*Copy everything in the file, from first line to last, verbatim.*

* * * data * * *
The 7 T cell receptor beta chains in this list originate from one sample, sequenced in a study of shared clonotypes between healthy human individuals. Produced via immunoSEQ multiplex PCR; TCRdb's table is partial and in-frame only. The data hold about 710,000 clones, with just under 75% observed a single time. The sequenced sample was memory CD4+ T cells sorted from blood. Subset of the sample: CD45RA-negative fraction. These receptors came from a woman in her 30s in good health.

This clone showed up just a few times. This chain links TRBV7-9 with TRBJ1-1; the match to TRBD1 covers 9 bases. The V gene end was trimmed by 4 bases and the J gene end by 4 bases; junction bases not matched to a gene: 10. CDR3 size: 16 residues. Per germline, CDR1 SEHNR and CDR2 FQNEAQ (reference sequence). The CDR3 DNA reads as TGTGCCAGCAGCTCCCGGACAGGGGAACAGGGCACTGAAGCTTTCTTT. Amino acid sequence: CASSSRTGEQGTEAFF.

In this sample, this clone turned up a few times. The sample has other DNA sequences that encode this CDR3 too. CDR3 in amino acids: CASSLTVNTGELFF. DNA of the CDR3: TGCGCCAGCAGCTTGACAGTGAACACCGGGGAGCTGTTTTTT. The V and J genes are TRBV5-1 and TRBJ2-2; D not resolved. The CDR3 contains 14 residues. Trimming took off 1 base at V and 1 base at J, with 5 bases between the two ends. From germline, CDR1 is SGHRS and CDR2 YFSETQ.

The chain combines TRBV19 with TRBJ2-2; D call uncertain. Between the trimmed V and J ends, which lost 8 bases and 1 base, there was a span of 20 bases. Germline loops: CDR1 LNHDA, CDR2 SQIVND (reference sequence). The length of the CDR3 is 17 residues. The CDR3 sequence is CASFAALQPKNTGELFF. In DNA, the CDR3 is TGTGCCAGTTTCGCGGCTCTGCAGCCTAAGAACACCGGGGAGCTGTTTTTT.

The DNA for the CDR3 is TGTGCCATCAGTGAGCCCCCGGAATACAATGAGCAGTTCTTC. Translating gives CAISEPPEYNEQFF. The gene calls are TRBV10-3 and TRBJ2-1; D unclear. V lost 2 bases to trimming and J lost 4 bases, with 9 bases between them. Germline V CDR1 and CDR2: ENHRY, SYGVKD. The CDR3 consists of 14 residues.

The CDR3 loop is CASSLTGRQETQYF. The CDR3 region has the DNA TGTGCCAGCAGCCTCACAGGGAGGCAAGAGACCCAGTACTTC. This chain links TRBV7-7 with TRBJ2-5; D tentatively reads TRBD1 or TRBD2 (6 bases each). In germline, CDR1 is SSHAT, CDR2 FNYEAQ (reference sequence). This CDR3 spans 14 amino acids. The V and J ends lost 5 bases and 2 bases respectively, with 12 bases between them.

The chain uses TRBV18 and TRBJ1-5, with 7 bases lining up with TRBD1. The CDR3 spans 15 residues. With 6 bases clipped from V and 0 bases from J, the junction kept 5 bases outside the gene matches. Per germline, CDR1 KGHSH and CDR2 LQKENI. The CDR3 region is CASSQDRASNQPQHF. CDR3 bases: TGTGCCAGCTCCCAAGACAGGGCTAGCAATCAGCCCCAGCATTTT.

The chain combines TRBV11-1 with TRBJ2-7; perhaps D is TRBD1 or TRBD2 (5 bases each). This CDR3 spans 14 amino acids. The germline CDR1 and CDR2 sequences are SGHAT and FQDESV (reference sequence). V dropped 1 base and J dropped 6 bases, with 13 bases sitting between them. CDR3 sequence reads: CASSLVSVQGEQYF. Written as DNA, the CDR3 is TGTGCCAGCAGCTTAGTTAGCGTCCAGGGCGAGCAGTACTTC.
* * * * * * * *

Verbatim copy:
The 7 T cell receptor beta chains in this list originate from one sample, sequenced in a study of shared clonotypes between healthy human individuals. Produced via immunoSEQ multiplex PCR; TCRdb's table is partial and in-frame only. The data hold about 710,000 clones, with just under 75% observed a single time. The sequenced sample was memory CD4+ T cells sorted from blood. Subset of the sample: CD45RA-negative fraction. These receptors came from a woman in her 30s in good health.

This clone showed up just a few times. This chain links TRBV7-9 with TRBJ1-1; the match to TRBD1 covers 9 bases. The V gene end was trimmed by 4 bases and the J gene end by 4 bases; junction bases not matched to a gene: 10. CDR3 size: 16 residues. Per germline, CDR1 SEHNR and CDR2 FQNEAQ (reference sequence). The CDR3 DNA reads as TGTGCCAGCAGCTCCCGGACAGGGGAACAGGGCACTGAAGCTTTCTTT. Amino acid sequence: CASSSRTGEQGTEAFF.

In this sample, this clone turned up a few times. The sample has other DNA sequences that encode this CDR3 too. CDR3 in amino acids: CASSLTVNTGELFF. DNA of the CDR3: TGCGCCAGCAGCTTGACAGTGAACACCGGGGAGCTGTTTTTT. The V and J genes are TRBV5-1 and TRBJ2-2; D not resolved. The CDR3 contains 14 residues. Trimming took off 1 base at V and 1 base at J, with 5 bases between the two ends. From germline, CDR1 is SGHRS and CDR2 YFSETQ.

The chain combines TRBV19 with TRBJ2-2; D call uncertain. Between the trimmed V and J ends, which lost 8 bases and 1 base, there was a span of 20 bases. Germline loops: CDR1 LNHDA, CDR2 SQIVND (reference sequence). The length of the CDR3 is 17 residues. The CDR3 sequence is CASFAALQPKNTGELFF. In DNA, the CDR3 is TGTGCCAGTTTCGCGGCTCTGCAGCCTAAGAACACCGGGGAGCTGTTTTTT.

The DNA for the CDR3 is TGTGCCATCAGTGAGCCCCCGGAATACAATGAGCAGTTCTTC. Translating gives CAISEPPEYNEQFF. The gene calls are TRBV10-3 and TRBJ2-1; D unclear. V lost 2 bases to trimming and J lost 4 bases, with 9 bases between them. Germline V CDR1 and CDR2: ENHRY, SYGVKD. The CDR3 consists of 14 residues.

The CDR3 loop is CASSLTGRQETQYF. The CDR3 region has the DNA TGTGCCAGCAGCCTCACAGGGAGGCAAGAGACCCAGTACTTC. This chain links TRBV7-7 with TRBJ2-5; D tentatively reads TRBD1 or TRBD2 (6 bases each). In germline, CDR1 is SSHAT, CDR2 FNYEAQ (reference sequence). This CDR3 spans 14 amino acids. The V and J ends lost 5 bases and 2 bases respectively, with 12 bases between them.

The chain uses TRBV18 and TRBJ1-5, with 7 bases lining up with TRBD1. The CDR3 spans 15 residues. With 6 bases clipped from V and 0 bases from J, the junction kept 5 bases outside the gene matches. Per germline, CDR1 KGHSH and CDR2 LQKENI. The CDR3 region is CASSQDRASNQPQHF. CDR3 bases: TGTGCCAGCTCCCAAGACAGGGCTAGCAATCAGCCCCAGCATTTT.

The chain combines TRBV11-1 with TRBJ2-7; perhaps D is TRBD1 or TRBD2 (5 bases each). This CDR3 spans 14 amino acids. The germline CDR1 and CDR2 sequences are SGHAT and FQDESV (reference sequence). V dropped 1 base and J dropped 6 bases, with 13 bases sitting between them. CDR3 sequence reads: CASSLVSVQGEQYF. Written as DNA, the CDR3 is TGTGCCAGCAGCTTAGTTAGCGTCCAGGGCGAGCAGTACTTC.